Most people debating the future of Europe think in economic terms. But today we must think about how children in Europe are experiencing their childhood, as that will be the biggest determining factor of our future, writes Jana Hainsworth.
Jana Hainsworth is the secretary general of Eurochild. This opinion piece is published ahead of the Universal Children’s Day (20 November).
Despite evidence that economic growth is returning to the continent, years of austerity have pushed more and more people to the margins. Children, especially those at risk of poverty, continue to face the brunt of this cycle of disadvantage. 25 million children, to be precise.
Our societies have become fragmented by fear mongering and populists who see the national interest in trumping solidarity. This is evident in our responses to the unaccompanied children seeking refuge from war and deprivation. Meanwhile, autocratic leaders undermine the efforts of civil society, thereby weakening our democracy.
Children are not immune to the stresses of society. If we, however, offer quality services for children and support to their families, they are more likely to achieve their dreams and goals, and as a result, become active and engaged adults.
Similarly, we need to judge how to best integrate the children and young people arriving in Europe, who are eager to build a new home, learn new languages and make new friends. Delivering a future for Europe must mean investing first in children.
With Brexit discussions ongoing, the EU is reassessing and reorganising its policies and finances for the future.
EU Commissioner Marianne Thyssen recently supported childcare and social inclusion policies as good investments, for their social and economic returns. Comparing return on investment of building roads, she said childcare practically pays for itself.
The earlier we recognise that fragile democracies require care and attention, the stronger we will be. And this attention must come in the form of policy guidance and funding.
Last week, the EU leaders recognised that social inclusion is critical to bridging the democratic deficit. Twenty years after the first EU Social Summit, heads of state gather in Gothenburg to sign their support to the European Pillar of Social Rights. With this, they have recommitted to the EU as a social, and not only an economic community.
On children’s rights, the Social Pillar specifically commits governments to protecting children from poverty by providing children and their families the quality services they need, in an accessible and affordable manner.
The Social Pillar also recommends that governments develop strategies to bring children’s voices and perspectives into the decisions that affect their lives and the services that they use.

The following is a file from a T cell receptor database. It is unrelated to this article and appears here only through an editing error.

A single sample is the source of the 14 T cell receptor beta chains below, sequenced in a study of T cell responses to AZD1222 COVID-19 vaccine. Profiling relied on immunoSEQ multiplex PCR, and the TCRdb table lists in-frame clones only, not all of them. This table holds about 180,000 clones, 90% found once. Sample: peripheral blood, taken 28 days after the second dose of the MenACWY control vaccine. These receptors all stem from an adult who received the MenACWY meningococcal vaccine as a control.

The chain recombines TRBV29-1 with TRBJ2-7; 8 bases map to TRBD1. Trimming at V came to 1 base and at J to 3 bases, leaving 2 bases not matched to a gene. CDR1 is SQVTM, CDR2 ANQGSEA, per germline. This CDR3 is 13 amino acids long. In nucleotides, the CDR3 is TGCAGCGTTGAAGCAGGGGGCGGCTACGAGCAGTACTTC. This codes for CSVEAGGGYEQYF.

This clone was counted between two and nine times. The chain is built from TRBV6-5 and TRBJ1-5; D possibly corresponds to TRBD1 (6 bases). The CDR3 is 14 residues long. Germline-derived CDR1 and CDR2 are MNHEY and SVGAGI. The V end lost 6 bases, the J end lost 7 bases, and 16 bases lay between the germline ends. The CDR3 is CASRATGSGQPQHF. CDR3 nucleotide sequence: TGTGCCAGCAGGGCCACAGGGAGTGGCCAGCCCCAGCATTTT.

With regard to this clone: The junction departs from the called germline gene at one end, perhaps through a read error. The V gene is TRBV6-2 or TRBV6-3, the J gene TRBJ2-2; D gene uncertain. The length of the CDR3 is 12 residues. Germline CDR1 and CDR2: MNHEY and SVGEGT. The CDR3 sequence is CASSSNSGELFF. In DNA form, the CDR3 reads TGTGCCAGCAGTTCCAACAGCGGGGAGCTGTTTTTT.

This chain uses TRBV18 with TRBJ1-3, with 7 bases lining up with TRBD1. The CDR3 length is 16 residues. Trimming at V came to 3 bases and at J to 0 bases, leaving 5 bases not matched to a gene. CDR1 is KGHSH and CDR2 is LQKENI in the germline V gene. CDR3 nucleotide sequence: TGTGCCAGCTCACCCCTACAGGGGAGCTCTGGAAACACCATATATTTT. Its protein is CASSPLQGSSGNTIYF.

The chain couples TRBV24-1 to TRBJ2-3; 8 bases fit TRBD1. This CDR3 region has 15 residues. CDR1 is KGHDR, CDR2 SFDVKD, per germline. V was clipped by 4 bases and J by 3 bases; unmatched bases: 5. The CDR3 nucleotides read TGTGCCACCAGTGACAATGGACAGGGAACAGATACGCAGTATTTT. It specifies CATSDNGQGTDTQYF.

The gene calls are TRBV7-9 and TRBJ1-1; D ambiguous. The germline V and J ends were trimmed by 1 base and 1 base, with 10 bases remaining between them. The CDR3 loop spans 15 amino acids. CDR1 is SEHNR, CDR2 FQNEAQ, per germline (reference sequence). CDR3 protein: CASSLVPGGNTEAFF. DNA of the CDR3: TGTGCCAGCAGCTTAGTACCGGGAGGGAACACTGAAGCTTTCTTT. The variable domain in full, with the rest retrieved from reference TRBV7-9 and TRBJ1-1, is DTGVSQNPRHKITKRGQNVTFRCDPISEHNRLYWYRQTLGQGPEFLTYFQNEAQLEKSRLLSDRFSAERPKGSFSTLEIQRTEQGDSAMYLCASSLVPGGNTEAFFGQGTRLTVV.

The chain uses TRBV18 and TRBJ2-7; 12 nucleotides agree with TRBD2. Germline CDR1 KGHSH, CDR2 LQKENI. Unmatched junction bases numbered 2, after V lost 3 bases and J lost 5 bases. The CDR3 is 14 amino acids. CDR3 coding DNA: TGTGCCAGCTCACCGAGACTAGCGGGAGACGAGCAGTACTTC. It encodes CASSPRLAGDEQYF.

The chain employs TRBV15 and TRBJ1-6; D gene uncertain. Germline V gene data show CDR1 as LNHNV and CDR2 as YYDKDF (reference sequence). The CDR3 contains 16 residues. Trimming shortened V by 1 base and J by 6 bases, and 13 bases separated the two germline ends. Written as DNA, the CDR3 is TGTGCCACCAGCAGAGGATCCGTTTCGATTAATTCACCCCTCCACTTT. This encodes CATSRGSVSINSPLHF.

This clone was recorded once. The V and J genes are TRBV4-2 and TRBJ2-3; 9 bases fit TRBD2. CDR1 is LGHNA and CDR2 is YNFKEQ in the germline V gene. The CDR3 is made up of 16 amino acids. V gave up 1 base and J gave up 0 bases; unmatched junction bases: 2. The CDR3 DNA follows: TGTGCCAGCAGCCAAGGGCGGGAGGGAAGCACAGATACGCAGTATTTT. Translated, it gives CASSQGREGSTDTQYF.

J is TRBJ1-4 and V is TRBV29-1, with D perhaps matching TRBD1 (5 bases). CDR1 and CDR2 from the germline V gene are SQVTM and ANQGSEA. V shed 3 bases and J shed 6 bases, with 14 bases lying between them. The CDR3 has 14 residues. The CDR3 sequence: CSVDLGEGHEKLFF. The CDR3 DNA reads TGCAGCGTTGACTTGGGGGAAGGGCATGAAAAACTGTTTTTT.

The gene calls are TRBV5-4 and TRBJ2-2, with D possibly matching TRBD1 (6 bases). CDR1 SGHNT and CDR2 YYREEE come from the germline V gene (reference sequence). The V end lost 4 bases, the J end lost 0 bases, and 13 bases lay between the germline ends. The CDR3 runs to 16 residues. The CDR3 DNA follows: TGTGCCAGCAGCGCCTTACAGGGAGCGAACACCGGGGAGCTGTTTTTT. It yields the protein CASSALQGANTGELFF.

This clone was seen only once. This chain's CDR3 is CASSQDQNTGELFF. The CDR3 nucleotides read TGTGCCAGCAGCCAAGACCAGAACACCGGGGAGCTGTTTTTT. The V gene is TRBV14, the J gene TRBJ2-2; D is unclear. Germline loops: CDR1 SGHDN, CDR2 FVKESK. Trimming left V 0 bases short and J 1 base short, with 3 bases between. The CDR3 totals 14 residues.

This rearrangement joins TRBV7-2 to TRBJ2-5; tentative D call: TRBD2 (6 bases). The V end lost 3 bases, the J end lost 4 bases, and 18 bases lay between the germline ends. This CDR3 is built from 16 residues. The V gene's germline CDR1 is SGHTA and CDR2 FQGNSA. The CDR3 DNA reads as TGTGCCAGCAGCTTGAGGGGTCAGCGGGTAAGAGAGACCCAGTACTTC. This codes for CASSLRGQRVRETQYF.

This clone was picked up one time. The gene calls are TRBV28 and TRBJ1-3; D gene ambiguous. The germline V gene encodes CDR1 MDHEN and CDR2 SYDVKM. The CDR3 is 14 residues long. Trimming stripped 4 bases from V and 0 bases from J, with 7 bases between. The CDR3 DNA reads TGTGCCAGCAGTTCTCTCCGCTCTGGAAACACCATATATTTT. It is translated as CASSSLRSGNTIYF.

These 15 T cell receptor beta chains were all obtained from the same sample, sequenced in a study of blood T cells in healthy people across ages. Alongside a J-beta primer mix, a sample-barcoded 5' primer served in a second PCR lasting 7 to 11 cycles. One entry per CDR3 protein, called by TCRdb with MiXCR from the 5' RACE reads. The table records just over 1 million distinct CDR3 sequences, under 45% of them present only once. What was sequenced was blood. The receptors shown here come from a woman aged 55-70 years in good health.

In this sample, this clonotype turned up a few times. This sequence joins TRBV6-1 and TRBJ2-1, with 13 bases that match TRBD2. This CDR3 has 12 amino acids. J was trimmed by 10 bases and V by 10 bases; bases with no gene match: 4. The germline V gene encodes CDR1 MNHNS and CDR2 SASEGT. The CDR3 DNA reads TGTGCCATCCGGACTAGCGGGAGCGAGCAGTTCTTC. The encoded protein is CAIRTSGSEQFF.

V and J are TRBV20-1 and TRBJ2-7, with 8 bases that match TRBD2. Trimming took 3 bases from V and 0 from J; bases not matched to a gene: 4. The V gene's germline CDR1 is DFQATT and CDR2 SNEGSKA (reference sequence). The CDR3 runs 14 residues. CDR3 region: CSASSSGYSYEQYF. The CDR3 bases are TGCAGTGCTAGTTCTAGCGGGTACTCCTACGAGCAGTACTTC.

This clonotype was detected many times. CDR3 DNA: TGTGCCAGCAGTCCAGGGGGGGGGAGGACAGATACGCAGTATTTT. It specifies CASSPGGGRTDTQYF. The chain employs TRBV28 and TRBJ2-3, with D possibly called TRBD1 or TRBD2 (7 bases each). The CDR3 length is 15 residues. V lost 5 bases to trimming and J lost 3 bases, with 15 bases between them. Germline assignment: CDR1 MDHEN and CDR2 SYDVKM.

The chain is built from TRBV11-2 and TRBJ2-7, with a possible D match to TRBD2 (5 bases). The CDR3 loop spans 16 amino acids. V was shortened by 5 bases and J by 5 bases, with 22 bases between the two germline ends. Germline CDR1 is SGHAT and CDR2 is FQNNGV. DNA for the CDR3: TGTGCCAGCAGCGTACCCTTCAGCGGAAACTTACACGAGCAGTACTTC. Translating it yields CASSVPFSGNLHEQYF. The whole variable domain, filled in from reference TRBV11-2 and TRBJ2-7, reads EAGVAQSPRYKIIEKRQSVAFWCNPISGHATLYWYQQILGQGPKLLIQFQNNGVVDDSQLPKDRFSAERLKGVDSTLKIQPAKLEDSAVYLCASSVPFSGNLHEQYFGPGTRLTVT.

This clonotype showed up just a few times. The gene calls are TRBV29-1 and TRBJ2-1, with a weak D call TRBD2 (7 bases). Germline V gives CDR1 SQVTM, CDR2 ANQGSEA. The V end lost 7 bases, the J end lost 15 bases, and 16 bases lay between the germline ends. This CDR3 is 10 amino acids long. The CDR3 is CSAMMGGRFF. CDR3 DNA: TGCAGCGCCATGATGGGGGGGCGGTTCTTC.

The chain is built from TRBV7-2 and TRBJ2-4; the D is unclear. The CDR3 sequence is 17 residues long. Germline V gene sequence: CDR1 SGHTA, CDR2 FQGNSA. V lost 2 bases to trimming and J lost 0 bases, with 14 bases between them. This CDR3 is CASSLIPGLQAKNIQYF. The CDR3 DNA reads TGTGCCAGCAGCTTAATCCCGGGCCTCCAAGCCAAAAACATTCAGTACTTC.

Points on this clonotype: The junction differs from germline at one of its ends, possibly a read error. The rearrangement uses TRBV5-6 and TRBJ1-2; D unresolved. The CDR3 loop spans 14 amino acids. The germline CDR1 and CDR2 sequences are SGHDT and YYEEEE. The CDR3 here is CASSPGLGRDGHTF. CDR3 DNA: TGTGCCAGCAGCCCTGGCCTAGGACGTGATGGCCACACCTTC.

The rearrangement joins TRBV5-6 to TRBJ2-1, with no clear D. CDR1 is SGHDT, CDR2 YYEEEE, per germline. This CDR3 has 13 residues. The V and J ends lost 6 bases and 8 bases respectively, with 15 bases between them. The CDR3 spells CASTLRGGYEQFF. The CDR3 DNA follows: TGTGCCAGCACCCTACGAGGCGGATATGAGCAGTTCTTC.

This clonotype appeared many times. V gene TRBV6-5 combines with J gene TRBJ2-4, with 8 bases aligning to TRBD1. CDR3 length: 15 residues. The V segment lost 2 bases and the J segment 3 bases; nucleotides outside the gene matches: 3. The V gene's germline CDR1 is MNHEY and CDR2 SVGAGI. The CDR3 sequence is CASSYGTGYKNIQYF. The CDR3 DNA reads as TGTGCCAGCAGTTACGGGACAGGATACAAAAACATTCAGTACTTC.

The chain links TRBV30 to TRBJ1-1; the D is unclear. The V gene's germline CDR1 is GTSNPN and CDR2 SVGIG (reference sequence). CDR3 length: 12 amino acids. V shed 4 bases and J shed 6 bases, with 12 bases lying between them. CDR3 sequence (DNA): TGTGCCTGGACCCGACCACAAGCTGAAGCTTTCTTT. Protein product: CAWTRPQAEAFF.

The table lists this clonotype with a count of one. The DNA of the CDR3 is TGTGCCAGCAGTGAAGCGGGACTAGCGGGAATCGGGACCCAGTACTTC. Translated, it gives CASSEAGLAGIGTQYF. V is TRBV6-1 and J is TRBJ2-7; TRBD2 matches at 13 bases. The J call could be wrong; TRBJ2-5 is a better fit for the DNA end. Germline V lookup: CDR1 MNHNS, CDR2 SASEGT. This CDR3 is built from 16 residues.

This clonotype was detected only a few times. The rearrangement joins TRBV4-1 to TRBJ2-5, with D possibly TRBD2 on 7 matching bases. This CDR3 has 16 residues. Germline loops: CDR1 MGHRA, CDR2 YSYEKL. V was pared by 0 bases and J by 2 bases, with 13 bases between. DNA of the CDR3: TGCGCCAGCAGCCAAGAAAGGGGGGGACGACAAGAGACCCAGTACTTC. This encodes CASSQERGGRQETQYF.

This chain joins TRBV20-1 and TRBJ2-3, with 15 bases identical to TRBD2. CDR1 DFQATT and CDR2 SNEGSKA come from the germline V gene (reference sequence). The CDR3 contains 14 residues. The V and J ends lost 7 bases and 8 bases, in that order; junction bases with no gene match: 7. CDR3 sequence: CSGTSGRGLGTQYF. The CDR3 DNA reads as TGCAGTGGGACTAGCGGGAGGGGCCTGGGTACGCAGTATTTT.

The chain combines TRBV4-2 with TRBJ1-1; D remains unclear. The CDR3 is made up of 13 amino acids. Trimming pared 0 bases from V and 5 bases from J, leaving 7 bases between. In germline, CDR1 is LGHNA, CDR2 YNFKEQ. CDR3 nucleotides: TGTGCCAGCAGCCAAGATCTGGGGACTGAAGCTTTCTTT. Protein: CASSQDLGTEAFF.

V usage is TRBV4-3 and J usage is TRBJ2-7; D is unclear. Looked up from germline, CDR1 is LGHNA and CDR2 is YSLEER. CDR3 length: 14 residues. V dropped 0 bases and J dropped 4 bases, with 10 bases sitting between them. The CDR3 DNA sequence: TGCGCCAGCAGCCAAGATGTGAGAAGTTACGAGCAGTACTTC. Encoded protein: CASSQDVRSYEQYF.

The next Multi-Annual Financial Framework has to provide the means with which to realise this commitment. The next EU budget cycle has to learn from past successes and failures. It is short-sighted, for example, to focus the European Social Fund on short-term employment measures. Investment in children, families and communities will produce more sustainable returns.
Tying regulations on the use of EU structural funds to deinstitutionalisation, the process of transforming child protection [so that separating children from families is the last resort] is a positive example.
This has enabled several national governments to access the additional funding they need to reform their child protection systems. As the proposal for the next MFF is expected to shape public debate on the future of the block, we are convinced that it must similarly make tackling child poverty a thematic priority.
The children’s rights community, with children and young people themselves, is eager to support the development of such mechanisms and hold the EU leaders to their commitments.
On Monday, we bring a dozen children from across Europe to speak directly to the European Parliament about their vision of the Europe they want.
We are pleased the European Parliament has stepped up its work with children and young people through its designated intergroup over the last few years; yet we see the potential to achieve much more across all EU institutions if children’s rights are given the prominence they deserve.
Children and young people have enormous creative energy to address the challenges of our time. Listening to them will reinvigorate our democracies. We also need to give them the chance to contribute to the debates on the Future of Europe. We hope today will kick-start that process so that the transformation of the European Union reflects their aspirations and ideals.
Let’s make this moment a positive turning point for Europe and its children.